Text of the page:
Kentucky Owl Bourbon was founded in 1879 by Charles Mortimer Dedman, a pharmacist who started distilling bourbon whiskey on the banks of the Kentucky River. Kentucky Owl, as it was called, was branded the “wise man’s bourbon” and the distillery experienced tremendous success with the growth of America’s whiskey industry. However, in 1916 amidst rumors of national prohibition, federal agents descended on the C.M. Dedman Distillery, seized its entire stock of bourbon, and shipped it to a federal warehouse in Frankfurt, Kentucky, where it would eventually be lost to a very suspicious (and perhaps planned) fire at the warehouse. With its entire stock of bourbon gone, the distillery ultimately closed its doors and the “wise man’s bourbon” would be lost for nearly a century. You can read the entire history of the Kentucky Owl brand on the company’s website here.
Kentucky Owl was reborn in September 2014 due to the efforts of Master Blender, Dixon Dedman, C.M. Dedman’s great-great Grandson, with the release of Kentucky Owl Batch No. 1, a very limited release (1250 bottles), sourced Kentucky straight bourbon whiskey. Since then the company has released 7 additional batches of bourbon and 2 batches of rye whiskey. Stoli Group purchased Kentucky Owl in 2017 and has already started construction on Kentucky Owl Park, a 420-acre site that will house a museum, a visitors center, the distillery, and 12 rick houses. Suffice to say, we will likely see several new releases from Kentucky Owl in the near future. Confiscated marks the company’s departure from limited release bourbon and is the first release to be sold on the national level.
According to Kentucky Owl:
“Confiscated pays tribute to the barrels the government seized from Dixon’s great-great grandfather, C.M. Dedman, just ahead of Prohibition. Those barrels were never seen or tasted again. More than a century later, Confiscated is the first offering from Kentucky Owl that will be available in all 50 U.S. states.”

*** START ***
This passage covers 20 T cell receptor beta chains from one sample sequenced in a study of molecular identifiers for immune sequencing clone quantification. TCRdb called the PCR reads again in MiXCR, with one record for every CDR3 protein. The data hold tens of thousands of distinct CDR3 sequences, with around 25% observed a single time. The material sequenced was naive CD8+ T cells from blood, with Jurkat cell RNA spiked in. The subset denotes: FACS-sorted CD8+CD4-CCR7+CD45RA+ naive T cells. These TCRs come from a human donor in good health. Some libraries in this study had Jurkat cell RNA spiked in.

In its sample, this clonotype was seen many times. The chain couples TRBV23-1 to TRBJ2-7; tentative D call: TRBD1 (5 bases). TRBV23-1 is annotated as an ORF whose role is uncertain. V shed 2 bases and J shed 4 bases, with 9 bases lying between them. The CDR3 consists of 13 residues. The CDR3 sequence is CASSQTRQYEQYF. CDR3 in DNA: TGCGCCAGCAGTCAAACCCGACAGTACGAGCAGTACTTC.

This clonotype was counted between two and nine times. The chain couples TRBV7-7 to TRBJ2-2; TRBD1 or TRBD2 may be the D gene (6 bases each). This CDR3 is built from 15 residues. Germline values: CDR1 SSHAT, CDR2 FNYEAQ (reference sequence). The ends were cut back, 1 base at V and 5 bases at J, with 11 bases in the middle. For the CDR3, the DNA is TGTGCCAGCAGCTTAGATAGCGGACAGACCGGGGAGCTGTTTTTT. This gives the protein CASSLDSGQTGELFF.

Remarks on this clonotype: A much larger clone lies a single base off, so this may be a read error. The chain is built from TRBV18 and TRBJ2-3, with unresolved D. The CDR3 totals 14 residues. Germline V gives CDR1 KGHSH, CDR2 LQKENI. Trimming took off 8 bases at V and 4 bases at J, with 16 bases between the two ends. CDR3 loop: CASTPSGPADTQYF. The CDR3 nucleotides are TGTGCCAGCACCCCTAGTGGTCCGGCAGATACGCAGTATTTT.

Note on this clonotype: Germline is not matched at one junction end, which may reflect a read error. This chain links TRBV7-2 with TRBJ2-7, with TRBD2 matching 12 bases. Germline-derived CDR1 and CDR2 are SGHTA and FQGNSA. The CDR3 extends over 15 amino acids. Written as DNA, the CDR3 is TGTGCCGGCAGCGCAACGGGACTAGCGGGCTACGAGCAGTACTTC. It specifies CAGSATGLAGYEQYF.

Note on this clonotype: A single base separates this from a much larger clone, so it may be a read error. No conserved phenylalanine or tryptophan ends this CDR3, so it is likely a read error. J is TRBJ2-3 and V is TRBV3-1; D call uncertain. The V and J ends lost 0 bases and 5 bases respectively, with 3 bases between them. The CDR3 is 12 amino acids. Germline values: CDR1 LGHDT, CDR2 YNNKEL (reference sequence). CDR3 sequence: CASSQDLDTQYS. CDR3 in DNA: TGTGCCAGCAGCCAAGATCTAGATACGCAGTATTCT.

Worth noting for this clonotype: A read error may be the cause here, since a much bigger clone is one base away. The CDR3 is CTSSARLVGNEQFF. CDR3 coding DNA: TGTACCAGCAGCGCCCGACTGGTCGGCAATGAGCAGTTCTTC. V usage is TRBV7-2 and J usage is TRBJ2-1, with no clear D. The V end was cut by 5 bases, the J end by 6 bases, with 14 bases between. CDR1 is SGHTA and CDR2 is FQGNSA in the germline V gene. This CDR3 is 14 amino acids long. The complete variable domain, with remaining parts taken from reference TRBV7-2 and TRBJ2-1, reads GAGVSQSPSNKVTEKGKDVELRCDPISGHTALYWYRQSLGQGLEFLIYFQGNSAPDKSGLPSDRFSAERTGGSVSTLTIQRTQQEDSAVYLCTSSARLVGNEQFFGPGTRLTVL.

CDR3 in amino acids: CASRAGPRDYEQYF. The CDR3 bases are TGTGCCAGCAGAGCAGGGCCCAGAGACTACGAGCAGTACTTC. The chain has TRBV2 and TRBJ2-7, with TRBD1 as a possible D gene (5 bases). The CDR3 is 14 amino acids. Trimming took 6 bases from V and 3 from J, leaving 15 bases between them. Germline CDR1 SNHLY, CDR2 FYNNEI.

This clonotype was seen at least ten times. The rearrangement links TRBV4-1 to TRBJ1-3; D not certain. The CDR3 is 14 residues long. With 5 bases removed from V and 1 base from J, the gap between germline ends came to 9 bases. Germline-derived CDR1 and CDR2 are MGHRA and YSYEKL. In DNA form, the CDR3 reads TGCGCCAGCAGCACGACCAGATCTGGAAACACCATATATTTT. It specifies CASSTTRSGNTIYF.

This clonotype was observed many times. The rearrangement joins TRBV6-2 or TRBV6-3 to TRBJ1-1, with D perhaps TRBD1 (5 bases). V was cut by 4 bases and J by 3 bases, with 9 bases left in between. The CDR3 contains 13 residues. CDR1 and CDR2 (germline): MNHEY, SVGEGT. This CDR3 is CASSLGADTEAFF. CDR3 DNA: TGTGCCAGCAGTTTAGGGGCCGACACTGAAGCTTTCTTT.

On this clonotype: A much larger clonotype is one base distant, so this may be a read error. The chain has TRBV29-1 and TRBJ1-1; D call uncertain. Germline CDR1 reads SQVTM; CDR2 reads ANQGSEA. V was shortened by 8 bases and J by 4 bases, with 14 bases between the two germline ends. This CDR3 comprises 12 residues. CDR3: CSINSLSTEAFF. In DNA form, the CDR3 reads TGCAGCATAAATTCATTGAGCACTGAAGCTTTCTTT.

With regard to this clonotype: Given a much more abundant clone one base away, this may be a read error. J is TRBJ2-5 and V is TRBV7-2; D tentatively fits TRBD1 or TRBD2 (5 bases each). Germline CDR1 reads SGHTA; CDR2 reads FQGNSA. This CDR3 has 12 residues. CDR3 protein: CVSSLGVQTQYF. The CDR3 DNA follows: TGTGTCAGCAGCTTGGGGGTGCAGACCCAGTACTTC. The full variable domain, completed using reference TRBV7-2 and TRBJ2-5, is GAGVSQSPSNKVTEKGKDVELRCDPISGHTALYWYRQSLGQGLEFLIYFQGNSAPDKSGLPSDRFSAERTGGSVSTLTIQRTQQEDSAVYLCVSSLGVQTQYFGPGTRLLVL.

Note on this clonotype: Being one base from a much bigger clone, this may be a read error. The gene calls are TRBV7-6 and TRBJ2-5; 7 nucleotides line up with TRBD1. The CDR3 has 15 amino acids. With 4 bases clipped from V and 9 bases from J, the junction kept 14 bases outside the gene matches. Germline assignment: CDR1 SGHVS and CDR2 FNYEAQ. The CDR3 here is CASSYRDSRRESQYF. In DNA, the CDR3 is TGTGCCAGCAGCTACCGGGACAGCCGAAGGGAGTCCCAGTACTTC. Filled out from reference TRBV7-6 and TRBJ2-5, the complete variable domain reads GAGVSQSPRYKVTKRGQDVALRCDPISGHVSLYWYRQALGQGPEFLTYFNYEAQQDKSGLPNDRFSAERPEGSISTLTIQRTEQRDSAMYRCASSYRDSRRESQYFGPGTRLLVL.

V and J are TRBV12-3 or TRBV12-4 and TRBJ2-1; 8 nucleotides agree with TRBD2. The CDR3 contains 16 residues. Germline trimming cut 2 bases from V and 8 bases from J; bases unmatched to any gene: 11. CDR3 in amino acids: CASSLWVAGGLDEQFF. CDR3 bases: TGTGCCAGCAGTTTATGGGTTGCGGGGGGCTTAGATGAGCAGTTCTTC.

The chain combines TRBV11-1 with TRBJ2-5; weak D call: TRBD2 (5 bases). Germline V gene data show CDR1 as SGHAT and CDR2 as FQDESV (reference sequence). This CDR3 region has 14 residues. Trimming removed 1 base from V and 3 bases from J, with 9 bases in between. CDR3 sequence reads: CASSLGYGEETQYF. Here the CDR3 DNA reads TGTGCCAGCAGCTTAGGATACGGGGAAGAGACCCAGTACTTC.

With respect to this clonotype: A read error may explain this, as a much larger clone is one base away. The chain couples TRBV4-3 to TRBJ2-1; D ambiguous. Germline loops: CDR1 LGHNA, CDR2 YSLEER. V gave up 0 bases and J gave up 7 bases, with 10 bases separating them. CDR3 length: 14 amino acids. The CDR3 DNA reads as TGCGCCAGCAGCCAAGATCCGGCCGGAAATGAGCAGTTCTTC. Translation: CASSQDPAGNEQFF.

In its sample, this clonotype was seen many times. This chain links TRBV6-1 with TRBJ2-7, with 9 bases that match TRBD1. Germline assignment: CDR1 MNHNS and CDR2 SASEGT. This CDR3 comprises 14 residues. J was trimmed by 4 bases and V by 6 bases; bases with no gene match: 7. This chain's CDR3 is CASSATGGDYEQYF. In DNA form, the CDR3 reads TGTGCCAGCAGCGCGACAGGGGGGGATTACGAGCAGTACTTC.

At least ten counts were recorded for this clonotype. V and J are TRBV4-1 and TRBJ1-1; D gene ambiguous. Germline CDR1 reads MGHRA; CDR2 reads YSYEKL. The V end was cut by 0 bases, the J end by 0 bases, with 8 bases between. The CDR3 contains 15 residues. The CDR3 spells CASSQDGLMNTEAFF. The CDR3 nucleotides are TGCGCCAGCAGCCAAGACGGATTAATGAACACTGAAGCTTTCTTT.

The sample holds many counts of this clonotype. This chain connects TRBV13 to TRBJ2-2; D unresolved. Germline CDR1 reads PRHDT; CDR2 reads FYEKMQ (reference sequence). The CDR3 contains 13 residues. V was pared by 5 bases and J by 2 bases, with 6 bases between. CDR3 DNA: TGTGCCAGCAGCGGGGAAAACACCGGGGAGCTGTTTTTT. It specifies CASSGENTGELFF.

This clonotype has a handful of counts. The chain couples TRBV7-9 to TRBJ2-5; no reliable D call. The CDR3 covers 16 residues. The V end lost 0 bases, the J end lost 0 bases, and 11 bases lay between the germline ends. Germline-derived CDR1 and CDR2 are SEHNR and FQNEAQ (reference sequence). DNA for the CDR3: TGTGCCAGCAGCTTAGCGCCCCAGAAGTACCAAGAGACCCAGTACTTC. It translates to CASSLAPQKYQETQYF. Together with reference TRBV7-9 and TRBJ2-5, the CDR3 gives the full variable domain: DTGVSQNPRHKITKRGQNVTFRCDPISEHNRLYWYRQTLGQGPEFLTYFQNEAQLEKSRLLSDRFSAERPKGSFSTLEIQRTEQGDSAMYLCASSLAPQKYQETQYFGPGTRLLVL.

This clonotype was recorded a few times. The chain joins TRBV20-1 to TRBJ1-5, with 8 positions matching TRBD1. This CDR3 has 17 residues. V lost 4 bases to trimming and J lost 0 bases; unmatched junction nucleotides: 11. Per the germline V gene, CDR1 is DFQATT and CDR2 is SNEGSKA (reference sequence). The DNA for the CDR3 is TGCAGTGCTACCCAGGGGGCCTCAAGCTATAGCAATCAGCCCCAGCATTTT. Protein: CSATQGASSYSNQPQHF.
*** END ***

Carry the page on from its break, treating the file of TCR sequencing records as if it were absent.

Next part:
There is a fair amount of secrecy surrounding this bottle, as the distiller, mash bill, and age have not been disclosed by the distillery. All we do know is that this bourbon was sourced from an undisclosed distillery in Kentucky and this is a straight bourbon whiskey so it is at least 4 years old, which is consistent with the distillery’s prior releases. This bottle comes in at 96.4 proof (48.2% abv) which is the lowest ABV of any Kentucky Owl release thus far. The MSRP for Confiscated is $124.99 but I have already seen prices near $200 in some retail stores.
According to the distillery Confiscated delivers “Notes of gardenia, banana bread, toasty sourdough bread crust, and red apple on the nose. The taste is of graham crackers, citrus, toffee, and muted sweet cinnamon spice, balanced with white grape notes, and a hint of cayenne on the finish.”
Appearance – copper.
Nose – the nose on this bourbon is beautiful. There is a delicate balance of sweet corn, rich, buttery vanilla, and musty oak. On the back end, I found some very soft floral notes and crisp, bright fruit, reminiscent of honeydew melon.
Palate – I think we can assume there is a fair amount of rye in this mash bill because there is a sharp rye spice that presents initially. However, the rye blends nicely with the proof and delivers the perfect amount of burn. I also found the flavors of rich brown sugar, some toasted grain, baking spice (mainly cinnamon), and a few muted citrus notes.
Finish – the finish was somewhat short and dry compared to the initial presentation. The rye spice remains, creating a nice peppery kick, along with more musty oak, leather, cinnamon, and some mild caramel notes that delivered a slight sweetness to finish out the pour.
Overall – I thoroughly enjoyed Confiscated! This bourbon was wonderful on the nose and palate, delivering a delicate but well-defined flavor profile that was exactly what I was hoping for from Kentucky Owl. The finish did feel somewhat short and dry, especially compared to the flavors it delivers up front, but overall I found this to be a very well-rounded pour!
My problem with this bourbon, like so many new releases, is the price tag. This is a great sourced bourbon but I cannot justify spending $125 or more on a bottle that does not deliver on every level. This is another release that I would love to see in the $50-$75 price range. As always, let me know what you think of this pour.